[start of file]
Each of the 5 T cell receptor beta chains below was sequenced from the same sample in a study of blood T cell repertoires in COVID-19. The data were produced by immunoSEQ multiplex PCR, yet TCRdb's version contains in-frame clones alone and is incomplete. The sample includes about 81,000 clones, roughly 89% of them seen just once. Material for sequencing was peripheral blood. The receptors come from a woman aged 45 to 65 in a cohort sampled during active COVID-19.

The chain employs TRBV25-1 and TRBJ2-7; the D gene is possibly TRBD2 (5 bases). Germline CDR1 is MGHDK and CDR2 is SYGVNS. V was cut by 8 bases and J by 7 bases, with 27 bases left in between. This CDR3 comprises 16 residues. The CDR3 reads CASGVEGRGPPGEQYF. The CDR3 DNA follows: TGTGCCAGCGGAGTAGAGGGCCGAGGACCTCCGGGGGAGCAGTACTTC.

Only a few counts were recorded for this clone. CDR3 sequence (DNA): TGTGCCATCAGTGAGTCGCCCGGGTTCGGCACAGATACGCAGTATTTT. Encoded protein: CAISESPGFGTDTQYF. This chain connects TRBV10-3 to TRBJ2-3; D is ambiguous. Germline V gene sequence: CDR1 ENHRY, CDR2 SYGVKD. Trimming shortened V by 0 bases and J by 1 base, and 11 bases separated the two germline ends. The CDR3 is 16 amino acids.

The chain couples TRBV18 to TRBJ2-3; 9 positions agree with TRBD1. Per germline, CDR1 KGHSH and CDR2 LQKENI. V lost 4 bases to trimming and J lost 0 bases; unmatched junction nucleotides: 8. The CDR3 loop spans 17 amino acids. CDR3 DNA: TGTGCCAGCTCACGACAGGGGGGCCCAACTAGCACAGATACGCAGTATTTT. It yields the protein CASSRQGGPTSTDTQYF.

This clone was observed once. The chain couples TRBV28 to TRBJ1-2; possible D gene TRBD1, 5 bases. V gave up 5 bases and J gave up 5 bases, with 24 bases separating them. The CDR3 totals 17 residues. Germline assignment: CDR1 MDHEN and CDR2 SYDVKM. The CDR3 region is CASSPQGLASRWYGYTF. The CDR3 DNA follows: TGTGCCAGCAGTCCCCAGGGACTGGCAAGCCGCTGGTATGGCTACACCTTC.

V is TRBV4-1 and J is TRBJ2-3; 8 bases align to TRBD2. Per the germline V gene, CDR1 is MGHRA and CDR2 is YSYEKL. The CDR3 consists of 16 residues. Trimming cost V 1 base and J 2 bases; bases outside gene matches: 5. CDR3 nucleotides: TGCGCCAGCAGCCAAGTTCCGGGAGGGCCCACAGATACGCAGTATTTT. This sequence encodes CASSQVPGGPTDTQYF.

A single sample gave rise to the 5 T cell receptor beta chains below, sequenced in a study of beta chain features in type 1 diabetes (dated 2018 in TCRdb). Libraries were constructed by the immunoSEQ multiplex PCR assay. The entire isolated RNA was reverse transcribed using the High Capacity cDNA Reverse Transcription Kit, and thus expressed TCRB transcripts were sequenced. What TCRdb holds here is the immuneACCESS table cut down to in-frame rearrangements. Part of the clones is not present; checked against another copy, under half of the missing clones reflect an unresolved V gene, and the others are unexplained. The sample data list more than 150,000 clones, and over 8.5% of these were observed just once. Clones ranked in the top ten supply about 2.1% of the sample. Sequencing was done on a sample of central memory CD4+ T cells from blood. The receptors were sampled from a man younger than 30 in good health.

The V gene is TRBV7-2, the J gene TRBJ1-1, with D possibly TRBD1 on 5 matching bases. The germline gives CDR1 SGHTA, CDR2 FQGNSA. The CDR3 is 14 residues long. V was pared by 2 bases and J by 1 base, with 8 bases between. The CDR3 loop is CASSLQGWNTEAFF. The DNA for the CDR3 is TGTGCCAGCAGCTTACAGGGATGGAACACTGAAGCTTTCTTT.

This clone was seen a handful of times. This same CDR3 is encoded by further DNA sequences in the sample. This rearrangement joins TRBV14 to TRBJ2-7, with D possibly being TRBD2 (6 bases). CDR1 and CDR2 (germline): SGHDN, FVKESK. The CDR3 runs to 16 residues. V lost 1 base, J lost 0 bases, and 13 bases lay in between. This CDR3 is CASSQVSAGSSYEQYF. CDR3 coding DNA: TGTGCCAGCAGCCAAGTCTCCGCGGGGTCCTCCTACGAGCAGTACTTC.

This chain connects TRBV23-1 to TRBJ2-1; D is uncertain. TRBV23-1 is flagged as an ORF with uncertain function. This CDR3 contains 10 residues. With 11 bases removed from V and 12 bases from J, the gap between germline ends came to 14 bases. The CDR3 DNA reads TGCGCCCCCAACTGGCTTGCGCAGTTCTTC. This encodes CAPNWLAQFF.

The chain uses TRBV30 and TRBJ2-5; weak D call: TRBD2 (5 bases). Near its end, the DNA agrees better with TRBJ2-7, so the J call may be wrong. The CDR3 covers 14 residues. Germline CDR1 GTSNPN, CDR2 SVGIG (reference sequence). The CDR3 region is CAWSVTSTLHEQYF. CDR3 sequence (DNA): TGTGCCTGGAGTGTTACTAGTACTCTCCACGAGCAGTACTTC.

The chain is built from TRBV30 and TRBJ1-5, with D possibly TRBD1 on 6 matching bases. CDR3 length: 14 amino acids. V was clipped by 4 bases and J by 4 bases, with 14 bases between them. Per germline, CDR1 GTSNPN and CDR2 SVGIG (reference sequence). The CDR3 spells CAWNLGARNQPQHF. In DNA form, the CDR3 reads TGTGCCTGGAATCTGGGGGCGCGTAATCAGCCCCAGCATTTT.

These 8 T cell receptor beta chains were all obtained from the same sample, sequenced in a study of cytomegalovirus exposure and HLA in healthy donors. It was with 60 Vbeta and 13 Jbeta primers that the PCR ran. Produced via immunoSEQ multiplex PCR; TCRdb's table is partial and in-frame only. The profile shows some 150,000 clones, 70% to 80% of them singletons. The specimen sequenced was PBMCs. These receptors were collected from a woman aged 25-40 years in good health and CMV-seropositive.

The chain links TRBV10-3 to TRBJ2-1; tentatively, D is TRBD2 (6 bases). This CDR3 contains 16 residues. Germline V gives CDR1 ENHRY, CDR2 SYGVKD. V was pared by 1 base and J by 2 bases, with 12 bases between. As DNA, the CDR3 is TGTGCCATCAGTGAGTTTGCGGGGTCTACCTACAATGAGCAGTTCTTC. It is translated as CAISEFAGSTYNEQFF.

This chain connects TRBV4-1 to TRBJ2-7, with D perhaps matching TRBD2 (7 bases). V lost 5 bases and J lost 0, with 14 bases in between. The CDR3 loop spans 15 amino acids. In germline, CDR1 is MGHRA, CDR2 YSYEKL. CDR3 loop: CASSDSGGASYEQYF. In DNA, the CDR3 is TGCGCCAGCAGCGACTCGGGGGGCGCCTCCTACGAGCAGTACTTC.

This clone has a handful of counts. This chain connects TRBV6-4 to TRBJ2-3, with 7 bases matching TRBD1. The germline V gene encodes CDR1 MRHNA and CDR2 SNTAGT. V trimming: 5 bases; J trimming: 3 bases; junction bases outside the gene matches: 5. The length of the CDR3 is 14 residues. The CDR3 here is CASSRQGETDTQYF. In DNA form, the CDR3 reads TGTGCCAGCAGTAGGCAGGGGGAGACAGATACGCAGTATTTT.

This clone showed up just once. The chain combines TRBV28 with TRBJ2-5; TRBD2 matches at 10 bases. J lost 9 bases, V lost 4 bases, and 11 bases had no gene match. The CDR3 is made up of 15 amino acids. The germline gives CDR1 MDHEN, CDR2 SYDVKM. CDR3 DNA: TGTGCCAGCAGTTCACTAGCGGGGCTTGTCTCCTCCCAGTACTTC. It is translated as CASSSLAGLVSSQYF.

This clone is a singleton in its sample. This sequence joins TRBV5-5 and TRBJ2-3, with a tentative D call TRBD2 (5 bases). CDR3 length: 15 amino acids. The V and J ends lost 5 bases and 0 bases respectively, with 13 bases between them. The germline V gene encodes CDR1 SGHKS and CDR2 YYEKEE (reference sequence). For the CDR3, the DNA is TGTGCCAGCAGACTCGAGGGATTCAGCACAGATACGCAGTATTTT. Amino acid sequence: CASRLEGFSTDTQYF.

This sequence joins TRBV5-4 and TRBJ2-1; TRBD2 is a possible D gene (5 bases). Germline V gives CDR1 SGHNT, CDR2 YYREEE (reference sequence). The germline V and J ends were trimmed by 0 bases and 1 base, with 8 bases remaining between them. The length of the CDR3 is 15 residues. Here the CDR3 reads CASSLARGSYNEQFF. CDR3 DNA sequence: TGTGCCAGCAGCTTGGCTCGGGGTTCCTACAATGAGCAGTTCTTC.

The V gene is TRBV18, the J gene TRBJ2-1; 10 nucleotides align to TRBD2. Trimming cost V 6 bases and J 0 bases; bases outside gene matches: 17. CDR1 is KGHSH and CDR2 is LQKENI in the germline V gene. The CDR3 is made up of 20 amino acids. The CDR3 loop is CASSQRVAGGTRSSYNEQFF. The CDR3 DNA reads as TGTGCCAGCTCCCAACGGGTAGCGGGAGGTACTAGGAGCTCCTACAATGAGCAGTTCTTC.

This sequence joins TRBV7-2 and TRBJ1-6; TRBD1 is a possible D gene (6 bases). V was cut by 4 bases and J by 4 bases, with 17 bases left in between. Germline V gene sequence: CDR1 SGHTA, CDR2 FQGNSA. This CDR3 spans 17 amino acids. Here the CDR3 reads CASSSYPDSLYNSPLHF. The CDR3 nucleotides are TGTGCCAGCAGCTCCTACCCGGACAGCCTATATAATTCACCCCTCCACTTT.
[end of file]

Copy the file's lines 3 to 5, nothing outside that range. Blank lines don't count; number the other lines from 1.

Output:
Only a few counts were recorded for this clone. CDR3 sequence (DNA): TGTGCCATCAGTGAGTCGCCCGGGTTCGGCACAGATACGCAGTATTTT. Encoded protein: CAISESPGFGTDTQYF. This chain connects TRBV10-3 to TRBJ2-3; D is ambiguous. Germline V gene sequence: CDR1 ENHRY, CDR2 SYGVKD. Trimming shortened V by 0 bases and J by 1 base, and 11 bases separated the two germline ends. The CDR3 is 16 amino acids.

The chain couples TRBV18 to TRBJ2-3; 9 positions agree with TRBD1. Per germline, CDR1 KGHSH and CDR2 LQKENI. V lost 4 bases to trimming and J lost 0 bases; unmatched junction nucleotides: 8. The CDR3 loop spans 17 amino acids. CDR3 DNA: TGTGCCAGCTCACGACAGGGGGGCCCAACTAGCACAGATACGCAGTATTTT. It yields the protein CASSRQGGPTSTDTQYF.

This clone was observed once. The chain couples TRBV28 to TRBJ1-2; possible D gene TRBD1, 5 bases. V gave up 5 bases and J gave up 5 bases, with 24 bases separating them. The CDR3 totals 17 residues. Germline assignment: CDR1 MDHEN and CDR2 SYDVKM. The CDR3 region is CASSPQGLASRWYGYTF. The CDR3 DNA follows: TGTGCCAGCAGTCCCCAGGGACTGGCAAGCCGCTGGTATGGCTACACCTTC.